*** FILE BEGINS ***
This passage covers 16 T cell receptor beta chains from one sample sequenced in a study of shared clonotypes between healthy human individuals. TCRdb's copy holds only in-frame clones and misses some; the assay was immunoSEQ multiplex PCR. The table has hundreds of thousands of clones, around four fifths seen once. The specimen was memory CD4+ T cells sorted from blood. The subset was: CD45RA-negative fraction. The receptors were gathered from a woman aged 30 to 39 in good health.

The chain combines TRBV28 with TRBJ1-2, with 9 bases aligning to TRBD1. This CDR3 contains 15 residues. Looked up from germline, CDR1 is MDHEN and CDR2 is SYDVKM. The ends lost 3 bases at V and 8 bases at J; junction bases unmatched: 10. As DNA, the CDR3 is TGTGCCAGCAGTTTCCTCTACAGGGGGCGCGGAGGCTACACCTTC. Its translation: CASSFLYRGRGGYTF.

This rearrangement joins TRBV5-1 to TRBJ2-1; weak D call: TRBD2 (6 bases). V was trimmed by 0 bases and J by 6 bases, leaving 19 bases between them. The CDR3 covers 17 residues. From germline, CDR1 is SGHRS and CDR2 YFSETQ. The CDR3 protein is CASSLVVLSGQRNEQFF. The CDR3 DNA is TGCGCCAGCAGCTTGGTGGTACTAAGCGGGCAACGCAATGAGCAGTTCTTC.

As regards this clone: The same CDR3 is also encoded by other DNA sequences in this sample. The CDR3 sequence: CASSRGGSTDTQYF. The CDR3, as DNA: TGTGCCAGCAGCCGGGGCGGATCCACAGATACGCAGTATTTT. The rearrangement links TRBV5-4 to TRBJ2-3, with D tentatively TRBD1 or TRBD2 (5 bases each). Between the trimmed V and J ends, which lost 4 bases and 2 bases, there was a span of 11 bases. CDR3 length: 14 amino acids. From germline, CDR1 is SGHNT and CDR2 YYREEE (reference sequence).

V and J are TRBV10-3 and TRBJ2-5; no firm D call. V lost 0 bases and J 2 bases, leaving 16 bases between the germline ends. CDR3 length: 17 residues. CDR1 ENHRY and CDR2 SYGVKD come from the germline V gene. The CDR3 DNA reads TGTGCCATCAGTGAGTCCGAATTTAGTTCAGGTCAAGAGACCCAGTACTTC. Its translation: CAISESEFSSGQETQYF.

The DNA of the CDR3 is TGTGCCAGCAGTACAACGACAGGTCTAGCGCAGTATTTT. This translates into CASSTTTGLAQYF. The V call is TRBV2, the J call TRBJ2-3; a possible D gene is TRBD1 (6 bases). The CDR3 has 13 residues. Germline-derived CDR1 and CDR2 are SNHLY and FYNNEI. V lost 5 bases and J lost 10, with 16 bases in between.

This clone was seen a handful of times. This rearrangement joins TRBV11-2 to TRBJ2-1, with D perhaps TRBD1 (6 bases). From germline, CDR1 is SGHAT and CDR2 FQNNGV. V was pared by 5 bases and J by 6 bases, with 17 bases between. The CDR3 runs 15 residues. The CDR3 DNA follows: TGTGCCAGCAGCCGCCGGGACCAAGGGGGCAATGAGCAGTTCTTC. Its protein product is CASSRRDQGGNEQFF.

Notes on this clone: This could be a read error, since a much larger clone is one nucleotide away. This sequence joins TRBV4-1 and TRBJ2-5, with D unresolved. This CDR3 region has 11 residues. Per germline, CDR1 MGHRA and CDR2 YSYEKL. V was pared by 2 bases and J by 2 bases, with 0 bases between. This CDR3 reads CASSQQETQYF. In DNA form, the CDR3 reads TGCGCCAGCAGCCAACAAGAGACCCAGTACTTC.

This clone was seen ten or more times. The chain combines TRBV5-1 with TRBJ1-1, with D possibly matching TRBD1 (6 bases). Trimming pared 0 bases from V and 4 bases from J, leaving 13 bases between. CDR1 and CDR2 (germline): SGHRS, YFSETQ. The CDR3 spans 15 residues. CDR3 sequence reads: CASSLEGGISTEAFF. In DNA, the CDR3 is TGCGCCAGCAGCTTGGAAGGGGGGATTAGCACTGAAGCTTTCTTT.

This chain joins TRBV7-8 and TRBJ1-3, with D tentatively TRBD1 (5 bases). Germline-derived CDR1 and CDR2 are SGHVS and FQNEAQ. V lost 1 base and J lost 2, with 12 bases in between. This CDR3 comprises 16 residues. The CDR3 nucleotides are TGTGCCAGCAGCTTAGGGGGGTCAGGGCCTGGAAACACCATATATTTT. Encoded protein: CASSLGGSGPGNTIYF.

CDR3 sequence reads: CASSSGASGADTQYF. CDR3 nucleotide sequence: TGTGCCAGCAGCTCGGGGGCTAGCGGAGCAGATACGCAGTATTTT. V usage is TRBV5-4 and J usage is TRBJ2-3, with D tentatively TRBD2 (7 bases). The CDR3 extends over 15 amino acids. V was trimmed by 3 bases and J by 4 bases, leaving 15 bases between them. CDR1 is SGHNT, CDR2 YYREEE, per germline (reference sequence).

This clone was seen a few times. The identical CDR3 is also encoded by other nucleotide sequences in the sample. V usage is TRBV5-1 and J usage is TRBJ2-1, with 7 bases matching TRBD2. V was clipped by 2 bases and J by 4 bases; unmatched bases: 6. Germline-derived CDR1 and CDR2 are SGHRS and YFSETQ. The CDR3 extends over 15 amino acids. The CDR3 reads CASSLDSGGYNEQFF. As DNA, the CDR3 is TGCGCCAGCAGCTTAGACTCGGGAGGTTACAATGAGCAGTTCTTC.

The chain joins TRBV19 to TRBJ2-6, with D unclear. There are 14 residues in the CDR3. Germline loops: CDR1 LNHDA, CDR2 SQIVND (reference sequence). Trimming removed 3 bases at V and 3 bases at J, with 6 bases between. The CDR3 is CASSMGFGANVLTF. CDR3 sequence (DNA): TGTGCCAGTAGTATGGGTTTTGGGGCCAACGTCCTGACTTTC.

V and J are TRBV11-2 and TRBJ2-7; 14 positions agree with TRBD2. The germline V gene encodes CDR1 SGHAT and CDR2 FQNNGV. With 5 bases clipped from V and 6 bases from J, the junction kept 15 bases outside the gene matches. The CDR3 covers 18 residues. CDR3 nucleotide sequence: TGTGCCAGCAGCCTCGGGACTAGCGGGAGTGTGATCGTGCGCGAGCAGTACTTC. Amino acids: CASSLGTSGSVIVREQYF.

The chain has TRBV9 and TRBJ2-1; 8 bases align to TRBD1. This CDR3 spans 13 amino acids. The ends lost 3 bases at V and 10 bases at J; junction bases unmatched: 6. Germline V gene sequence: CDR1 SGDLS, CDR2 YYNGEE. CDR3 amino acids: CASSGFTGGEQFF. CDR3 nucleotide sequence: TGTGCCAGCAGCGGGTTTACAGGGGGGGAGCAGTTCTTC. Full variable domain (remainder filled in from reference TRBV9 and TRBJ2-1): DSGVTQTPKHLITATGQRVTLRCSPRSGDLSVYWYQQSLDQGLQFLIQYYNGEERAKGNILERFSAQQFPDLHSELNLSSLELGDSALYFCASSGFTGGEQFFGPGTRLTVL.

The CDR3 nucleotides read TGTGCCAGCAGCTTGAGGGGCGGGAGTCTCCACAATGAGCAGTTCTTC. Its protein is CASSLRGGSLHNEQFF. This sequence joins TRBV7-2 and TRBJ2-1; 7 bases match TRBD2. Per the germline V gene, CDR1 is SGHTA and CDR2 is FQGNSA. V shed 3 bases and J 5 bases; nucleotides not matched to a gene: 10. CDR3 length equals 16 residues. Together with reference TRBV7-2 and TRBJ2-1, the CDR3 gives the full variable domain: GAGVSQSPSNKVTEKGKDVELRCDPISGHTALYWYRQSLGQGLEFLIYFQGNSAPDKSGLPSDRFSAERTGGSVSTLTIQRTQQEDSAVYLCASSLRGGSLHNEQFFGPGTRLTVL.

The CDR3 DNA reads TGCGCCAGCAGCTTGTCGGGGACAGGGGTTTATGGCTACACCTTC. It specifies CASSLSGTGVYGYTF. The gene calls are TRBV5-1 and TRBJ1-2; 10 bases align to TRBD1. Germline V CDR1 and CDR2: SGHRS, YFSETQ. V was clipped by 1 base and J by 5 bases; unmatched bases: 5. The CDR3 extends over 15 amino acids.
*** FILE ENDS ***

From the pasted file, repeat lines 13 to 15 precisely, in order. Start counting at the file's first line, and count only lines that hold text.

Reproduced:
The chain joins TRBV19 to TRBJ2-6, with D unclear. There are 14 residues in the CDR3. Germline loops: CDR1 LNHDA, CDR2 SQIVND (reference sequence). Trimming removed 3 bases at V and 3 bases at J, with 6 bases between. The CDR3 is CASSMGFGANVLTF. CDR3 sequence (DNA): TGTGCCAGTAGTATGGGTTTTGGGGCCAACGTCCTGACTTTC.

V and J are TRBV11-2 and TRBJ2-7; 14 positions agree with TRBD2. The germline V gene encodes CDR1 SGHAT and CDR2 FQNNGV. With 5 bases clipped from V and 6 bases from J, the junction kept 15 bases outside the gene matches. The CDR3 covers 18 residues. CDR3 nucleotide sequence: TGTGCCAGCAGCCTCGGGACTAGCGGGAGTGTGATCGTGCGCGAGCAGTACTTC. Amino acids: CASSLGTSGSVIVREQYF.

The chain has TRBV9 and TRBJ2-1; 8 bases align to TRBD1. This CDR3 spans 13 amino acids. The ends lost 3 bases at V and 10 bases at J; junction bases unmatched: 6. Germline V gene sequence: CDR1 SGDLS, CDR2 YYNGEE. CDR3 amino acids: CASSGFTGGEQFF. CDR3 nucleotide sequence: TGTGCCAGCAGCGGGTTTACAGGGGGGGAGCAGTTCTTC. Full variable domain (remainder filled in from reference TRBV9 and TRBJ2-1): DSGVTQTPKHLITATGQRVTLRCSPRSGDLSVYWYQQSLDQGLQFLIQYYNGEERAKGNILERFSAQQFPDLHSELNLSSLELGDSALYFCASSGFTGGEQFFGPGTRLTVL.